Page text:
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Fri 3 May '24 with Rich Harvey Unpacking the Northern Beaches with Incredible Agents
 
 
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Hidden Cashflow – Massive Depreciation Deductions - June 2024

June 19, 2024 / Written by Mike Mortlock

 

By Guest Blogger, Mike Mortlock, Managing Director

MCG Quantity Surveyors


"Too many people get their tax deductions wrong each year and worse – don’t claim the maximum they are allowed."


ATO Assistant Commissioner Rob Thomson has declared rental property claims as one of the three main focus areas for the ATO this tax season. According to ATO data, 9 out of 10 rental property owners are making mistakes with their claims, especially when it comes to repairs and maintenance.

So, what should a savvy investor know to avoid these pitfalls and stay in the ATO's good books?

One common mistake is claiming costs as repairs and maintenance, which are immediately deductible (100% deductible), when they should actually be classified as capital expenses, which need to be depreciated over the asset's life.


So, what's the difference between these costs?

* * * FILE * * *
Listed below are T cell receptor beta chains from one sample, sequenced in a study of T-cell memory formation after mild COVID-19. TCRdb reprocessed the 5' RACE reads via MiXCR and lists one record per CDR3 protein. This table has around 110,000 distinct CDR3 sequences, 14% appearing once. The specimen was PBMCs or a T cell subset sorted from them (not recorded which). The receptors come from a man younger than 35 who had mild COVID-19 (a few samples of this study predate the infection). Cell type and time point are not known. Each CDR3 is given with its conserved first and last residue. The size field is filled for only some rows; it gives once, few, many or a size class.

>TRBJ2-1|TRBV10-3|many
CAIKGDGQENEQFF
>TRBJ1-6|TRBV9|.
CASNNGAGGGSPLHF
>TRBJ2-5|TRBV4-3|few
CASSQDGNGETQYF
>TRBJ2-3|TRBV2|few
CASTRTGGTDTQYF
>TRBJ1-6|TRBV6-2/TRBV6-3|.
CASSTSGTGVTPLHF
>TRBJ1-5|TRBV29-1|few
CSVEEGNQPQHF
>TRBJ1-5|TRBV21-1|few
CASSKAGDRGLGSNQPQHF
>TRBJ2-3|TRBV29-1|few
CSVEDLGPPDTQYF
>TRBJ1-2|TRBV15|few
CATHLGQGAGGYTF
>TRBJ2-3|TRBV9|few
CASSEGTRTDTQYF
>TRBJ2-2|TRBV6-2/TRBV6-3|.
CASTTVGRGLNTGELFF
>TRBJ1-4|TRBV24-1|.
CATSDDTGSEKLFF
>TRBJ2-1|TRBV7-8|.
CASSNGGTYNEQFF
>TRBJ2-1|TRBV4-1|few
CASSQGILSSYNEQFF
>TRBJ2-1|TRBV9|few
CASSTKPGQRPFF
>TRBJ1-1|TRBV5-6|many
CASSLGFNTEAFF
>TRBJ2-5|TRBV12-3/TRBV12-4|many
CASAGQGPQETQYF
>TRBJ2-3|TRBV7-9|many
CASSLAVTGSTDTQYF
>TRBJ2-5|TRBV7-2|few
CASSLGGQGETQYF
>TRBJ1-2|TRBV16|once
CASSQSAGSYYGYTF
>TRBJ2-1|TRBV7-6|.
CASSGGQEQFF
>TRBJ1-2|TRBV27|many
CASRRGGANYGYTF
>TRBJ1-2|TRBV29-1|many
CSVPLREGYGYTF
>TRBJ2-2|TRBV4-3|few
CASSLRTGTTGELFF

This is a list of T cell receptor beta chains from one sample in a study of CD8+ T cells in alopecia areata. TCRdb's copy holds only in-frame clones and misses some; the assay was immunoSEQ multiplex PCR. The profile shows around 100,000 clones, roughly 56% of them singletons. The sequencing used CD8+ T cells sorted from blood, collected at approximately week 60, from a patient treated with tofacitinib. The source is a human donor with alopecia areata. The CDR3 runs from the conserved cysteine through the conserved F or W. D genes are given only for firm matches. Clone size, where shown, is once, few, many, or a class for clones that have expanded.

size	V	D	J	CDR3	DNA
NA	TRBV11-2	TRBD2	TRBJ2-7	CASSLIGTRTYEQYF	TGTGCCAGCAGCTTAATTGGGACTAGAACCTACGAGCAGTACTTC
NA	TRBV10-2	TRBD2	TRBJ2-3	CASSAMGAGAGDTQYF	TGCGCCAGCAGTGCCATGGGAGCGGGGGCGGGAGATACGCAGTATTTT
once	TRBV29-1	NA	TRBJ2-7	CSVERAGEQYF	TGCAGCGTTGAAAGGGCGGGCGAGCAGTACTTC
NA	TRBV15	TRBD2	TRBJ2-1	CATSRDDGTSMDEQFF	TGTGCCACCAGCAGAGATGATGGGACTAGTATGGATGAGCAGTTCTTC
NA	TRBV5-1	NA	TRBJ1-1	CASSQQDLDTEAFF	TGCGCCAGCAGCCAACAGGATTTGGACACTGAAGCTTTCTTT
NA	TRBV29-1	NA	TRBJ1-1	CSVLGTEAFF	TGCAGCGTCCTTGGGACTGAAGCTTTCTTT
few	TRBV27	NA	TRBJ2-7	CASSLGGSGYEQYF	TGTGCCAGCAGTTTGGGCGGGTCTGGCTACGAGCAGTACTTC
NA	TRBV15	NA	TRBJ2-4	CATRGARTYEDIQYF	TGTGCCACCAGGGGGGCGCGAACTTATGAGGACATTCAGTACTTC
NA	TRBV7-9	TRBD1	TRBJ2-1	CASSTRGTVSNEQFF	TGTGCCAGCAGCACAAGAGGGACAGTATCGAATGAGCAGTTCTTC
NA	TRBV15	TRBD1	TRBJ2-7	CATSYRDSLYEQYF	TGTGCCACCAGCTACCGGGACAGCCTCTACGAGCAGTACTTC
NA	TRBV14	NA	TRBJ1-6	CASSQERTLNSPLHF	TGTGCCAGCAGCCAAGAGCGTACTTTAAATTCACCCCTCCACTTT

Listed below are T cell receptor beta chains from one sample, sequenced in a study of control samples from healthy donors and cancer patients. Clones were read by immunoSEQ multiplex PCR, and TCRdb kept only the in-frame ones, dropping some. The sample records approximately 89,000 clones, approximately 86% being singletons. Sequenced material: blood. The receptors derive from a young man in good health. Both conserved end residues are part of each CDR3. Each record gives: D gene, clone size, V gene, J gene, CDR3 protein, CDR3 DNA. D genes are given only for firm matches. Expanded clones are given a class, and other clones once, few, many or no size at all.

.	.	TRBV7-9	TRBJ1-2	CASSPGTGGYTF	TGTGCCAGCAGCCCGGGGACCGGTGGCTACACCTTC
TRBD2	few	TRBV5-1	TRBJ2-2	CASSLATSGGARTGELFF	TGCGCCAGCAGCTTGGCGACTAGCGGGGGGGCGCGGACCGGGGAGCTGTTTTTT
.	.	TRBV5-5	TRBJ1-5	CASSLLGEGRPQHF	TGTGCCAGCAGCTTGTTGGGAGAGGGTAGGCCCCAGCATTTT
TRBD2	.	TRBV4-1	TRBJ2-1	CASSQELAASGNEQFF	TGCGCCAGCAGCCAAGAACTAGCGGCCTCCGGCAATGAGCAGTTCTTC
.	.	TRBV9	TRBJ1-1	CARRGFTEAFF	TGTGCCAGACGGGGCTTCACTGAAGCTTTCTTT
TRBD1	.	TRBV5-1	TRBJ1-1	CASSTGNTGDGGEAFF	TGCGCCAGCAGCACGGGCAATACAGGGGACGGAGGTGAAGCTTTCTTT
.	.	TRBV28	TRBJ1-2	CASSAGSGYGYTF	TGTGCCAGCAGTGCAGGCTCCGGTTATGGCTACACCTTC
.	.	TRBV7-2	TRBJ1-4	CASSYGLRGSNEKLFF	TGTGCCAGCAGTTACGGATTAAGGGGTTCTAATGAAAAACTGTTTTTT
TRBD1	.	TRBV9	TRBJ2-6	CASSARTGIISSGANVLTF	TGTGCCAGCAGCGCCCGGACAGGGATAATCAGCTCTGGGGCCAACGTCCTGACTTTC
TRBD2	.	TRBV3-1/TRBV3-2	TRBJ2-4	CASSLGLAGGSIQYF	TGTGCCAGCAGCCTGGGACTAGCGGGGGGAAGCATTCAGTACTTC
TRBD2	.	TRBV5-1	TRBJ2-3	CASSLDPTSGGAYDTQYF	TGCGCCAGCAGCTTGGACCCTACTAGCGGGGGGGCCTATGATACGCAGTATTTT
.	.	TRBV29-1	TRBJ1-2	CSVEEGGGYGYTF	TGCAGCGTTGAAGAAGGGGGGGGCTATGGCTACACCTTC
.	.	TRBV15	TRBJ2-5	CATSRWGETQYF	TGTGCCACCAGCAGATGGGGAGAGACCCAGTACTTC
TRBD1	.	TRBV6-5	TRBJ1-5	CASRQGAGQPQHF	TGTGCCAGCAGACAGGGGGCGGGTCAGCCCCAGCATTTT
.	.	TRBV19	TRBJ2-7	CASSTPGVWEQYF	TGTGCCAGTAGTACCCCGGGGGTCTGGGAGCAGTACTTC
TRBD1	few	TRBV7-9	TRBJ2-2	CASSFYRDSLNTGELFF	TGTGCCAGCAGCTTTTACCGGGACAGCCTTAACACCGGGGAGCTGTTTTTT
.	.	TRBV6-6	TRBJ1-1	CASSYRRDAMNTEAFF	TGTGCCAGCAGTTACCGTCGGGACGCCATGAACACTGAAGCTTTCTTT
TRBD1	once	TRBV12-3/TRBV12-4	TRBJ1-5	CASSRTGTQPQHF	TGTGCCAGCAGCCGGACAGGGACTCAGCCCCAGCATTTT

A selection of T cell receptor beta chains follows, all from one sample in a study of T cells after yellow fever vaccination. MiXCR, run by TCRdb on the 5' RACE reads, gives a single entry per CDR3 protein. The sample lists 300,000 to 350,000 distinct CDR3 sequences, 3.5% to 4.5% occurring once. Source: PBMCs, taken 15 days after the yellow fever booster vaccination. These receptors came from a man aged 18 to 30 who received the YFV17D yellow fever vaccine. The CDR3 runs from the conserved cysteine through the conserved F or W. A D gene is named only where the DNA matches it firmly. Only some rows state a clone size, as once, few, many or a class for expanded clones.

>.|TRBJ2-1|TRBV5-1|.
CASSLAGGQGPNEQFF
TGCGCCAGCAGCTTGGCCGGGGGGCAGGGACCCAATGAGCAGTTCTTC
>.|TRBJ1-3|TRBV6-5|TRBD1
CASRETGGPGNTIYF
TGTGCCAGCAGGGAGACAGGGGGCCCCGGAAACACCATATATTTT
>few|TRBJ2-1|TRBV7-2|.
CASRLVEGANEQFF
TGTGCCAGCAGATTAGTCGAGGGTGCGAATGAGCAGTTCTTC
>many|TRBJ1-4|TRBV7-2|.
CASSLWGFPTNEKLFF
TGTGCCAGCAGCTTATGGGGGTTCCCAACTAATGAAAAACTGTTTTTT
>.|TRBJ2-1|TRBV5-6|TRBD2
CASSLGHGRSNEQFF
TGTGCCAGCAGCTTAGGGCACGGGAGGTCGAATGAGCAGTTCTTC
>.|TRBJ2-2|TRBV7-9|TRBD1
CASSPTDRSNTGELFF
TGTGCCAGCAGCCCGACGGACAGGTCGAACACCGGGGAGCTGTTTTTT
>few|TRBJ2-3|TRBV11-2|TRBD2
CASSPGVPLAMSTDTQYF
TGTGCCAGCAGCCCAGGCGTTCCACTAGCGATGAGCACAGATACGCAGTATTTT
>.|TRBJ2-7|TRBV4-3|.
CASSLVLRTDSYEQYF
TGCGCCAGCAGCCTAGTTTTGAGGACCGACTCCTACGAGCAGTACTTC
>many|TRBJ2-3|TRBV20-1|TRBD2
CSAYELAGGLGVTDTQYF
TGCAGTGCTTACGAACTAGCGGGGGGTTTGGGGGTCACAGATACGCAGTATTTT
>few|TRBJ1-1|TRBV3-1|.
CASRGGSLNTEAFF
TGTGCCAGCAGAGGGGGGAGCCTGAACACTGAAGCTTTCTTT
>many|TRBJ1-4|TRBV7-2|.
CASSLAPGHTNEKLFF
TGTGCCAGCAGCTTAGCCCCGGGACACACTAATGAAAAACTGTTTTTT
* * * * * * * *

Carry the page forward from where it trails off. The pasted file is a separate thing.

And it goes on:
•    Repairs: These are replacements or renewals of worn-out or broken parts, like fixing a rusted gutter or replacing a part of a dishwasher.

•    Maintenance: These are costs to prevent future deterioration, such as painting a house exterior, oiling a deck, or servicing air-conditioning units.

Repairs and maintenance costs generally cover expenses that restore an existing asset.

On the other hand, capital costs are related to improvements to the property, such as installing a new driveway or air-conditioning system. Replacing an old asset with a new one counts as an improvement, even if the old asset was damaged or needed replacement.


Are all capital expenses treated equally? Not quite!

Depreciation rates depend on the expected lifespan of the asset:

•    Division 40 (Plant and Equipment): This includes items like blinds, curtains, ovens, range hoods, garage door motors, irrigation systems, and hot water systems. These items depreciate at varying rates, but generally faster than building structures.

•    Division 43 (Capital Allowance): This covers fixed components of the building structure and land improvements, such as concrete, timber, tiles, retaining walls, bricks, and most building parts. These costs are depreciated at 2.5% per year over 40 years.

Capital Allowance deductions are limited to properties constructed after September 16th, 1987. Many investment properties were built before this date, so is it still worthwhile to claim depreciation?